Delaware’s Fun Facts and Famous Faces

A look at what makes America’s first state unique and the stars who were born there

From the LifeMinute.TV

July 13, 2021

Known as “The First State,” because it was the first state to ratify the U.S. Constitution, Delaware became official in 1776. We celebrate the second smallest state on National Delaware Day on July 13. Here are some fun facts, famous faces, and places to visit in the "Diamond State."

Delaware’s average altitude is about 60 feet above sea level, making it the lowest average altitude of any state, with Ebright Azimuth as one of the lowest high points in the country. The National Science Foundation found that Delaware has more doctoral-level (Ph.D.) scientists and engineers as a percentage of the population than any other state. Delaware also has a higher rate of patent awards, per person, than any other state.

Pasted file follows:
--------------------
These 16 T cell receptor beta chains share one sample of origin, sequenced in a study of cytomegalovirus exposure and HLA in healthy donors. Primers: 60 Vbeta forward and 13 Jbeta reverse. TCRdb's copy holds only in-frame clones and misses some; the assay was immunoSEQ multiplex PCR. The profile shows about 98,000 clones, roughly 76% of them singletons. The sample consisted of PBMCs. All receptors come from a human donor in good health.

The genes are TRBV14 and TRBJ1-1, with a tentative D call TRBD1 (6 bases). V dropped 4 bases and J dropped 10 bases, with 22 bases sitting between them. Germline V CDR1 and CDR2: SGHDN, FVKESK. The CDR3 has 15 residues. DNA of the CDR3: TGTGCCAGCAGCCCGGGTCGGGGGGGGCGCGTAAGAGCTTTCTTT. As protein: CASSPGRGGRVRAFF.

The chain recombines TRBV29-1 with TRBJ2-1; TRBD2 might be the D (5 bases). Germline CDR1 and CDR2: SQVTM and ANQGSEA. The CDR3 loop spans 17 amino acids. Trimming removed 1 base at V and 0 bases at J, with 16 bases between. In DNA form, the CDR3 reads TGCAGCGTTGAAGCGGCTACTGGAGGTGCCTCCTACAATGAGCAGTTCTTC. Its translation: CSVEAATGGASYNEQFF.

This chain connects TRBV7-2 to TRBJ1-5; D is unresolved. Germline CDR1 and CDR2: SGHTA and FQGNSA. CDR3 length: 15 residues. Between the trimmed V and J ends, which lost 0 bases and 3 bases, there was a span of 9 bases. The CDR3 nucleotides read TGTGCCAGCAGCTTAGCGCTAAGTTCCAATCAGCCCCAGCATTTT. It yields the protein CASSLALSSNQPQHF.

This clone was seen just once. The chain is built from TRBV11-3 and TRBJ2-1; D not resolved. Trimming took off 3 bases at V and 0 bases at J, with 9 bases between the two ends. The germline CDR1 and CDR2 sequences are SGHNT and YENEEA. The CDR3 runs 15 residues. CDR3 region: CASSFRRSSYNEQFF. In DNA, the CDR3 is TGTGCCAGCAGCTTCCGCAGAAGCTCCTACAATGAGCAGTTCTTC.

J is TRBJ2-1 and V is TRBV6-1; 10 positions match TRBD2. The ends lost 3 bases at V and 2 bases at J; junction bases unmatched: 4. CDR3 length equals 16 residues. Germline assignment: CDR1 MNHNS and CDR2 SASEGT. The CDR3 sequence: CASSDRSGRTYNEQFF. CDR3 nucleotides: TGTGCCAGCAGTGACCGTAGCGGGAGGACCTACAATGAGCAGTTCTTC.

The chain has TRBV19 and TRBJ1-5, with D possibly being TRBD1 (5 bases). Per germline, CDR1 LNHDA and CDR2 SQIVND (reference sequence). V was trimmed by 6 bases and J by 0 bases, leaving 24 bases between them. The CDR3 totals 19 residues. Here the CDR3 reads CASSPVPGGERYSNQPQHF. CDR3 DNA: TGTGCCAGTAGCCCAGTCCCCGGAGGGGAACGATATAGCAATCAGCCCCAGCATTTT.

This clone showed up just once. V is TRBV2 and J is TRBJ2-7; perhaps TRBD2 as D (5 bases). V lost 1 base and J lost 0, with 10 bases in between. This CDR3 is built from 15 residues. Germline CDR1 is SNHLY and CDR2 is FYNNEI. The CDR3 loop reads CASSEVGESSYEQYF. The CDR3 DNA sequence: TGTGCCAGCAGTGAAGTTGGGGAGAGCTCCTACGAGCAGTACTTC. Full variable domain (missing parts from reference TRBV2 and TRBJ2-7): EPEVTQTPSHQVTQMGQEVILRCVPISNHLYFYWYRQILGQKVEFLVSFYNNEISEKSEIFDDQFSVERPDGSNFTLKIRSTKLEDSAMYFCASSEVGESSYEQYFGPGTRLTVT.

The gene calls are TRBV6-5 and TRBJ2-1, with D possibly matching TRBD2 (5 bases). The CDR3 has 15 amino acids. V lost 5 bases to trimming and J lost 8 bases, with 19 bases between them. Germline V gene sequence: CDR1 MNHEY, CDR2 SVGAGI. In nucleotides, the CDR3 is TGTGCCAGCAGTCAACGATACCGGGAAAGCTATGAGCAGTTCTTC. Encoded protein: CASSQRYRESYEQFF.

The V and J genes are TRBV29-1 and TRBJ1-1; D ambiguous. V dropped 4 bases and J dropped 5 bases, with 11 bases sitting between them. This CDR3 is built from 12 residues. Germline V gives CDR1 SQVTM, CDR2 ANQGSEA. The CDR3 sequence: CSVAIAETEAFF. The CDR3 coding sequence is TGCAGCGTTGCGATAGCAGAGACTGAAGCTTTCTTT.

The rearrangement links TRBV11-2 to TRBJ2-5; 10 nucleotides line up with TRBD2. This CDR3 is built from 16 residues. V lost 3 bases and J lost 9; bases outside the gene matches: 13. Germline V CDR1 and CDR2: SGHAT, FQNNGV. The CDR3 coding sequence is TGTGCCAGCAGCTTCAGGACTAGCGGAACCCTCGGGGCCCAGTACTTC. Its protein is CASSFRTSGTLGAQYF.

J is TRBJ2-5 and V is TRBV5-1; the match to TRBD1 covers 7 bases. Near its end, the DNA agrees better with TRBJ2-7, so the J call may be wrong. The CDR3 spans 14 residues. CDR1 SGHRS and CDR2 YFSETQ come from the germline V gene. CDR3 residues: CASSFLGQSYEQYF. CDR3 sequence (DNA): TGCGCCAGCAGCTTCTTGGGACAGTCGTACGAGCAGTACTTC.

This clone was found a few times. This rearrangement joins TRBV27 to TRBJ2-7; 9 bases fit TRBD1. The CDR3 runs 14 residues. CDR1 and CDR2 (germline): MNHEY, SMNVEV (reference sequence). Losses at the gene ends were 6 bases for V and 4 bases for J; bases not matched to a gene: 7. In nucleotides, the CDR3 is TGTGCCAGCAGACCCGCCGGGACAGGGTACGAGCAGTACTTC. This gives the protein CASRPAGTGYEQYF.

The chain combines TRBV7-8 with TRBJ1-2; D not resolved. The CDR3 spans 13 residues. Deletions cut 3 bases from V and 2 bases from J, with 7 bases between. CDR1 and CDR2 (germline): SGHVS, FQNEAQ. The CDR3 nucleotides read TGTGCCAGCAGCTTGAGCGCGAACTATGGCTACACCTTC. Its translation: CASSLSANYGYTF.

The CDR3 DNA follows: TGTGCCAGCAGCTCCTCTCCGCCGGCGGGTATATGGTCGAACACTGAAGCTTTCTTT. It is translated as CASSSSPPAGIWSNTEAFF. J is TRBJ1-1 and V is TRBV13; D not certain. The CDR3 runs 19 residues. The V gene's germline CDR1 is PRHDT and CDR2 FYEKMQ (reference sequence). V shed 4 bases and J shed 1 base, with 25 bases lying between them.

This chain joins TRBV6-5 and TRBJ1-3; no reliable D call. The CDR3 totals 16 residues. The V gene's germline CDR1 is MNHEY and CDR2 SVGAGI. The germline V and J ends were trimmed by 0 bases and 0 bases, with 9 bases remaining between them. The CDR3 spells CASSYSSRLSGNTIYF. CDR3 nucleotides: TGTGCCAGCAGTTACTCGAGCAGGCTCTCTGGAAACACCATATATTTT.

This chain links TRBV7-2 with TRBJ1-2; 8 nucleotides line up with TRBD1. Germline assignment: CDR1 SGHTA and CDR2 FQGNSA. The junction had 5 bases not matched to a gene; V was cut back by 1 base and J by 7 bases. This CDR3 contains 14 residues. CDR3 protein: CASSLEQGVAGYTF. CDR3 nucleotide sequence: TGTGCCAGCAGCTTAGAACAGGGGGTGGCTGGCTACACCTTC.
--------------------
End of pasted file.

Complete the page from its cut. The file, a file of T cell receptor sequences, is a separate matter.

Though Delaware is the only state in the country that does not have a national park, national monument, or national historic site, there’s still plenty to see there. Delaware boasts many beaches such as Rehoboth, Bethany, Lewes, and Dewey Beach, as well as 17 state parks. Built in 1698 and located in Wilmington, Old Swedes (Holy Trinity Church) is one of the oldest churches in America that is still in use today. If you're looking for more historical sites to visit, there's also Winterthur Museum, Garden & Gallery, Hagley Museum and Library, Nanticoke Indian Museum, Delaware's Old State House, Fort Delaware, and New Castle. The town of New Castle has the second-most historic structures of any community in the U.S., second only to Williamsburg, Virginia.

As for stars who were born in Delaware? Valerie Bertinelli, Ryan Phillippe, Jimmie Allen, Stephen Marley, and Doug Hutchison all hail from the state.

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